Many Parents Downplay Value of Flu Shot, Poll Finds
(HealthDay News) -- Only about half of American parents took their kids to get flu shots this season, with many believing it is less important or less effective than other vaccines, a new poll found.
"In exploring why some parents do not have their child get the flu vaccine, we found that many parents do not believe that flu vaccine is as safe, effective or important as the other vaccines their children receive," said Sarah Clark, associate director of the poll.
Annual flu shots are recommended for children aged 6 months to 18 years. But only 52 percent of the parents polled said their child received a flu shot this season, according to the University of Michigan C.S. Mott Children's Hospital National Poll on Children's Health.
Fifty-nine percent of parents whose child did not receive the flu vaccine said the shot is less important than other childhood vaccines, compared with 14 percent of parents whose child got a flu shot, the findings showed.
Among parents whose child did not receive a flu shot this season, 48 percent said the flu vaccine is not as effective as other vaccines. Many also had concerns about its safety -- 21 percent thought it underwent less testing and 23 percent believed it had more side effects than other vaccines, according to the poll.
"Despite substantial public health efforts, flu vaccine rates for U.S. children are well below national targets," Clark, an associate research scientist at the University of Michigan, said in a university news release.
"The flu vaccine is unlike other recommended childhood vaccines in ways that can be confusing to parents," she explained.
"For example, parents generally expect that vaccines will prevent their child from getting a disease. But getting a flu shot for your child does not guarantee he or she won't get the flu, though generally, vaccinated children will have a less severe case," Clark said.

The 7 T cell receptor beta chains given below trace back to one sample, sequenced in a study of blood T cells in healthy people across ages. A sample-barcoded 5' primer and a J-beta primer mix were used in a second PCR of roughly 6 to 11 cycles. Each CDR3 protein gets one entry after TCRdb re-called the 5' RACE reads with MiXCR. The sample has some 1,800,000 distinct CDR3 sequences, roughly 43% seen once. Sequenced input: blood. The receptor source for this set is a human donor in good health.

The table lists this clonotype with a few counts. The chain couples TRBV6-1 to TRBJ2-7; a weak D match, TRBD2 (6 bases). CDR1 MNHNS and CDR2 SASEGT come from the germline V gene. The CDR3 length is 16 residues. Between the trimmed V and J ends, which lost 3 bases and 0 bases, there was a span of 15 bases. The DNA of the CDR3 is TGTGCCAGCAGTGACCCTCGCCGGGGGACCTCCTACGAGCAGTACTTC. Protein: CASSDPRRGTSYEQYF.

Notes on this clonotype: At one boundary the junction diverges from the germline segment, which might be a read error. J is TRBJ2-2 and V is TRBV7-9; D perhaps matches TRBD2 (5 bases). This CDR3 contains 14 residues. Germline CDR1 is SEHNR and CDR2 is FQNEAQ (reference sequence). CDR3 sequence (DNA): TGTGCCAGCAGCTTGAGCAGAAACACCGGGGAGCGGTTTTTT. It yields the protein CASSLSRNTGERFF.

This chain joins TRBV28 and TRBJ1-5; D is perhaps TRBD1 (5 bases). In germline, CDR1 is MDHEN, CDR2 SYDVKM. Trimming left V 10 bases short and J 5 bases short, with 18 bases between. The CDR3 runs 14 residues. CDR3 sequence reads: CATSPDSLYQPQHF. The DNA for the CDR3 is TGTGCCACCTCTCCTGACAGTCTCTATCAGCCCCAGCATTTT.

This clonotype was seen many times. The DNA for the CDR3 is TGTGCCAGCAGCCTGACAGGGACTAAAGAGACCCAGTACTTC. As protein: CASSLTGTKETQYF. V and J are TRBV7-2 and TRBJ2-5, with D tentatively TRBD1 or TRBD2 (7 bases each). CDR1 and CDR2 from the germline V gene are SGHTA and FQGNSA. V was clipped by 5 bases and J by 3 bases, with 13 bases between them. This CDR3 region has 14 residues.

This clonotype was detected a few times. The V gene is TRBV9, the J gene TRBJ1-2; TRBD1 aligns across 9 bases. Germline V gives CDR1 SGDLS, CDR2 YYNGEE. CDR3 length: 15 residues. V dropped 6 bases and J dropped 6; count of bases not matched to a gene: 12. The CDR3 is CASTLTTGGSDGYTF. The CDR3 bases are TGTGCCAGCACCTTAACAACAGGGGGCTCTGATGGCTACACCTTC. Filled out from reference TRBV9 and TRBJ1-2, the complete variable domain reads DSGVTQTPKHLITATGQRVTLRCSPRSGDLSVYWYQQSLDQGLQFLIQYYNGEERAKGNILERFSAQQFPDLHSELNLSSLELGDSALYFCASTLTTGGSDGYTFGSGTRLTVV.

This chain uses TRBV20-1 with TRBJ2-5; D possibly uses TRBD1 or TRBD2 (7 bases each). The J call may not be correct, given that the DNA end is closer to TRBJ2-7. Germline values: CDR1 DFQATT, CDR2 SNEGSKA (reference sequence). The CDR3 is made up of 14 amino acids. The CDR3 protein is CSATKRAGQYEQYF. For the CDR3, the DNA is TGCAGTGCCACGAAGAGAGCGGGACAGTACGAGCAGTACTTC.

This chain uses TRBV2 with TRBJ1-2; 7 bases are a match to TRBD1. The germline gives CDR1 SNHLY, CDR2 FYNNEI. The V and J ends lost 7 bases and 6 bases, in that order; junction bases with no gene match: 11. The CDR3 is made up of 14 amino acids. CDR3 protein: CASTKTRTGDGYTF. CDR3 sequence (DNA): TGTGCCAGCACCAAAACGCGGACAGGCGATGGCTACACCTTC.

"This is a complicated concept that is different than the way we explain the effectiveness of other childhood vaccines," she added. "This may lead parents to wrongly believe that the flu vaccine doesn't work."
Each year, about 20,000 children under the age of 5 years are hospitalized in the United States due to flu complications that can cause death, according to the U.S. Centers for Disease Control and Prevention.
The poll also found that 32 percent of parents who did not have their child vaccinated against the flu this season said their child's doctor does not recommend flu vaccination as strongly as other vaccines, compared with 9 percent of parents whose children did get flu shots.
"Health care providers can play an important role in addressing parents' negative beliefs about flu vaccine. To do so, they should fully explain and strongly recommend an annual flu vaccine for all children," Clark said.
The U.S. Centers for Disease Control and Prevention has more about children and flu shots.